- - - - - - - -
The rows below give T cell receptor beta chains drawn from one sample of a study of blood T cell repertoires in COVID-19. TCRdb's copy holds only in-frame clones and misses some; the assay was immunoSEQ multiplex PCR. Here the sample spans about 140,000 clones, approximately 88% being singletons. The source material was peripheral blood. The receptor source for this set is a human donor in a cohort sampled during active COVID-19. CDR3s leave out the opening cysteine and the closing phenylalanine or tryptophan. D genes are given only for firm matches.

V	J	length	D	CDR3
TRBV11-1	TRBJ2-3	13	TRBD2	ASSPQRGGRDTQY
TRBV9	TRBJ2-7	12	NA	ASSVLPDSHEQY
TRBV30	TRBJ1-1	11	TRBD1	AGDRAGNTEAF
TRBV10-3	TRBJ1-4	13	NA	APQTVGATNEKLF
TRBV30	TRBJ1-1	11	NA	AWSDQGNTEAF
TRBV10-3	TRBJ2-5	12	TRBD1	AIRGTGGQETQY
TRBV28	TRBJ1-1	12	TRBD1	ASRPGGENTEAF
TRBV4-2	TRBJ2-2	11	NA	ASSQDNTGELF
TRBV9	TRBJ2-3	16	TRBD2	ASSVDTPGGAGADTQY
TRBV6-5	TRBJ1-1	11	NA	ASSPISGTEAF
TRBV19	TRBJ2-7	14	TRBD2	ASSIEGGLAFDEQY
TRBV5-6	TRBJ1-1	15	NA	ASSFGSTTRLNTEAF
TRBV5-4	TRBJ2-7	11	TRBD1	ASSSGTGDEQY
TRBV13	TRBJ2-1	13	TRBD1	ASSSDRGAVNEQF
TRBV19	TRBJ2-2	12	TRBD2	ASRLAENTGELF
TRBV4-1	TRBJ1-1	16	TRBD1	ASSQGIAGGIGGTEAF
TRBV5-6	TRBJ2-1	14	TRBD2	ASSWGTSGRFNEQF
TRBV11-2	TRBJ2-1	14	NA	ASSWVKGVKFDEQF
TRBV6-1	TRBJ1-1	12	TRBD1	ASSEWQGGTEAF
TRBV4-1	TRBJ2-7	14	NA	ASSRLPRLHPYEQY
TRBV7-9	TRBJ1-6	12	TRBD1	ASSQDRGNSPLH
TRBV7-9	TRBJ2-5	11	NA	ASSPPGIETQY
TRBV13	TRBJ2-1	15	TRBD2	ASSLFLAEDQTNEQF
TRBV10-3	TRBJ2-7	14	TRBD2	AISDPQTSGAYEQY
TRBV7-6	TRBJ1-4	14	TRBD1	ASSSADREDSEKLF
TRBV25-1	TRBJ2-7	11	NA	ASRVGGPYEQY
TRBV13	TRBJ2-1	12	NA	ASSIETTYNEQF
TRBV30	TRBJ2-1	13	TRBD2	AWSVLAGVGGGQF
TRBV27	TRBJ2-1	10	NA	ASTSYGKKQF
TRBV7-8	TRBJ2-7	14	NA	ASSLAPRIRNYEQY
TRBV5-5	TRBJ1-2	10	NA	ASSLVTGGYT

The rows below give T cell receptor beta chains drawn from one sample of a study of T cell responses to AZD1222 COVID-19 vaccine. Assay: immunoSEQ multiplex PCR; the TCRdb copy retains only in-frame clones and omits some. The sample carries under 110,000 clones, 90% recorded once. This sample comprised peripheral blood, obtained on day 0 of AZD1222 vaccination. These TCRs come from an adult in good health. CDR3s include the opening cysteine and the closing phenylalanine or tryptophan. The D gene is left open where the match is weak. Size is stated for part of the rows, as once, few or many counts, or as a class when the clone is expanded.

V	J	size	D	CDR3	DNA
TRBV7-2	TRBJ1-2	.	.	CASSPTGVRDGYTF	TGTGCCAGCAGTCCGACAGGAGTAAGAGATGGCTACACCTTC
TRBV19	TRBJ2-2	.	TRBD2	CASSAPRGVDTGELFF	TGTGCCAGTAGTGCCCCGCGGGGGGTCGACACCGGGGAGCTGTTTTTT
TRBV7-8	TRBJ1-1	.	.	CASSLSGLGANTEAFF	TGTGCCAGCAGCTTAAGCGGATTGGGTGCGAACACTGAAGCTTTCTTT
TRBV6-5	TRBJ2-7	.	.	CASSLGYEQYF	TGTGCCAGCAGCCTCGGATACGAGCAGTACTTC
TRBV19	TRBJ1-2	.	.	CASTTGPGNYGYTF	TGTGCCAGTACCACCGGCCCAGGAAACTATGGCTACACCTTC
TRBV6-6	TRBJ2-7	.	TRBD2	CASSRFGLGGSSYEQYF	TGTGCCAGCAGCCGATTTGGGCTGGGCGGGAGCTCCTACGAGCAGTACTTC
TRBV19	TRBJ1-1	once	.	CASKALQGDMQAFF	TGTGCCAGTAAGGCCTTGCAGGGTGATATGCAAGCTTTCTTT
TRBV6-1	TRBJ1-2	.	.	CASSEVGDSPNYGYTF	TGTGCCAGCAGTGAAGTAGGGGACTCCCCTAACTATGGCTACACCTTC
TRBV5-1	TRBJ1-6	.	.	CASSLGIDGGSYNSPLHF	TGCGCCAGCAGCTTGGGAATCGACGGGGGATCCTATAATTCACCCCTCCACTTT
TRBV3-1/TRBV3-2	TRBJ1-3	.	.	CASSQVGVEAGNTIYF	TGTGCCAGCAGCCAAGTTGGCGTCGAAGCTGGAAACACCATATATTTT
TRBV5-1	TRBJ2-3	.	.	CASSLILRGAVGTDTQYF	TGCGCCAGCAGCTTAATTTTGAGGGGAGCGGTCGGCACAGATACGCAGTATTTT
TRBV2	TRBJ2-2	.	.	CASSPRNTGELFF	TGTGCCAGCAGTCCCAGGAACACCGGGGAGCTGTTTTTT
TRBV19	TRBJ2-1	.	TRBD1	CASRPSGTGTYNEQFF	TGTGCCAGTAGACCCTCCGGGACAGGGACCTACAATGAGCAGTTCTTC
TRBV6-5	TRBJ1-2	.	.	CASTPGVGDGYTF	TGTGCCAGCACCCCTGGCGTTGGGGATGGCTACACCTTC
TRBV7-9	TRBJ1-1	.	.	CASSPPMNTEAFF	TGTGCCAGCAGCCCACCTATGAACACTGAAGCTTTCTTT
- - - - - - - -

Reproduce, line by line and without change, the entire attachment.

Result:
The rows below give T cell receptor beta chains drawn from one sample of a study of blood T cell repertoires in COVID-19. TCRdb's copy holds only in-frame clones and misses some; the assay was immunoSEQ multiplex PCR. Here the sample spans about 140,000 clones, approximately 88% being singletons. The source material was peripheral blood. The receptor source for this set is a human donor in a cohort sampled during active COVID-19. CDR3s leave out the opening cysteine and the closing phenylalanine or tryptophan. D genes are given only for firm matches.

V	J	length	D	CDR3
TRBV11-1	TRBJ2-3	13	TRBD2	ASSPQRGGRDTQY
TRBV9	TRBJ2-7	12	NA	ASSVLPDSHEQY
TRBV30	TRBJ1-1	11	TRBD1	AGDRAGNTEAF
TRBV10-3	TRBJ1-4	13	NA	APQTVGATNEKLF
TRBV30	TRBJ1-1	11	NA	AWSDQGNTEAF
TRBV10-3	TRBJ2-5	12	TRBD1	AIRGTGGQETQY
TRBV28	TRBJ1-1	12	TRBD1	ASRPGGENTEAF
TRBV4-2	TRBJ2-2	11	NA	ASSQDNTGELF
TRBV9	TRBJ2-3	16	TRBD2	ASSVDTPGGAGADTQY
TRBV6-5	TRBJ1-1	11	NA	ASSPISGTEAF
TRBV19	TRBJ2-7	14	TRBD2	ASSIEGGLAFDEQY
TRBV5-6	TRBJ1-1	15	NA	ASSFGSTTRLNTEAF
TRBV5-4	TRBJ2-7	11	TRBD1	ASSSGTGDEQY
TRBV13	TRBJ2-1	13	TRBD1	ASSSDRGAVNEQF
TRBV19	TRBJ2-2	12	TRBD2	ASRLAENTGELF
TRBV4-1	TRBJ1-1	16	TRBD1	ASSQGIAGGIGGTEAF
TRBV5-6	TRBJ2-1	14	TRBD2	ASSWGTSGRFNEQF
TRBV11-2	TRBJ2-1	14	NA	ASSWVKGVKFDEQF
TRBV6-1	TRBJ1-1	12	TRBD1	ASSEWQGGTEAF
TRBV4-1	TRBJ2-7	14	NA	ASSRLPRLHPYEQY
TRBV7-9	TRBJ1-6	12	TRBD1	ASSQDRGNSPLH
TRBV7-9	TRBJ2-5	11	NA	ASSPPGIETQY
TRBV13	TRBJ2-1	15	TRBD2	ASSLFLAEDQTNEQF
TRBV10-3	TRBJ2-7	14	TRBD2	AISDPQTSGAYEQY
TRBV7-6	TRBJ1-4	14	TRBD1	ASSSADREDSEKLF
TRBV25-1	TRBJ2-7	11	NA	ASRVGGPYEQY
TRBV13	TRBJ2-1	12	NA	ASSIETTYNEQF
TRBV30	TRBJ2-1	13	TRBD2	AWSVLAGVGGGQF
TRBV27	TRBJ2-1	10	NA	ASTSYGKKQF
TRBV7-8	TRBJ2-7	14	NA	ASSLAPRIRNYEQY
TRBV5-5	TRBJ1-2	10	NA	ASSLVTGGYT

The rows below give T cell receptor beta chains drawn from one sample of a study of T cell responses to AZD1222 COVID-19 vaccine. Assay: immunoSEQ multiplex PCR; the TCRdb copy retains only in-frame clones and omits some. The sample carries under 110,000 clones, 90% recorded once. This sample comprised peripheral blood, obtained on day 0 of AZD1222 vaccination. These TCRs come from an adult in good health. CDR3s include the opening cysteine and the closing phenylalanine or tryptophan. The D gene is left open where the match is weak. Size is stated for part of the rows, as once, few or many counts, or as a class when the clone is expanded.

V	J	size	D	CDR3	DNA
TRBV7-2	TRBJ1-2	.	.	CASSPTGVRDGYTF	TGTGCCAGCAGTCCGACAGGAGTAAGAGATGGCTACACCTTC
TRBV19	TRBJ2-2	.	TRBD2	CASSAPRGVDTGELFF	TGTGCCAGTAGTGCCCCGCGGGGGGTCGACACCGGGGAGCTGTTTTTT
TRBV7-8	TRBJ1-1	.	.	CASSLSGLGANTEAFF	TGTGCCAGCAGCTTAAGCGGATTGGGTGCGAACACTGAAGCTTTCTTT
TRBV6-5	TRBJ2-7	.	.	CASSLGYEQYF	TGTGCCAGCAGCCTCGGATACGAGCAGTACTTC
TRBV19	TRBJ1-2	.	.	CASTTGPGNYGYTF	TGTGCCAGTACCACCGGCCCAGGAAACTATGGCTACACCTTC
TRBV6-6	TRBJ2-7	.	TRBD2	CASSRFGLGGSSYEQYF	TGTGCCAGCAGCCGATTTGGGCTGGGCGGGAGCTCCTACGAGCAGTACTTC
TRBV19	TRBJ1-1	once	.	CASKALQGDMQAFF	TGTGCCAGTAAGGCCTTGCAGGGTGATATGCAAGCTTTCTTT
TRBV6-1	TRBJ1-2	.	.	CASSEVGDSPNYGYTF	TGTGCCAGCAGTGAAGTAGGGGACTCCCCTAACTATGGCTACACCTTC
TRBV5-1	TRBJ1-6	.	.	CASSLGIDGGSYNSPLHF	TGCGCCAGCAGCTTGGGAATCGACGGGGGATCCTATAATTCACCCCTCCACTTT
TRBV3-1/TRBV3-2	TRBJ1-3	.	.	CASSQVGVEAGNTIYF	TGTGCCAGCAGCCAAGTTGGCGTCGAAGCTGGAAACACCATATATTTT
TRBV5-1	TRBJ2-3	.	.	CASSLILRGAVGTDTQYF	TGCGCCAGCAGCTTAATTTTGAGGGGAGCGGTCGGCACAGATACGCAGTATTTT
TRBV2	TRBJ2-2	.	.	CASSPRNTGELFF	TGTGCCAGCAGTCCCAGGAACACCGGGGAGCTGTTTTTT
TRBV19	TRBJ2-1	.	TRBD1	CASRPSGTGTYNEQFF	TGTGCCAGTAGACCCTCCGGGACAGGGACCTACAATGAGCAGTTCTTC
TRBV6-5	TRBJ1-2	.	.	CASTPGVGDGYTF	TGTGCCAGCACCCCTGGCGTTGGGGATGGCTACACCTTC
TRBV7-9	TRBJ1-1	.	.	CASSPPMNTEAFF	TGTGCCAGCAGCCCACCTATGAACACTGAAGCTTTCTTT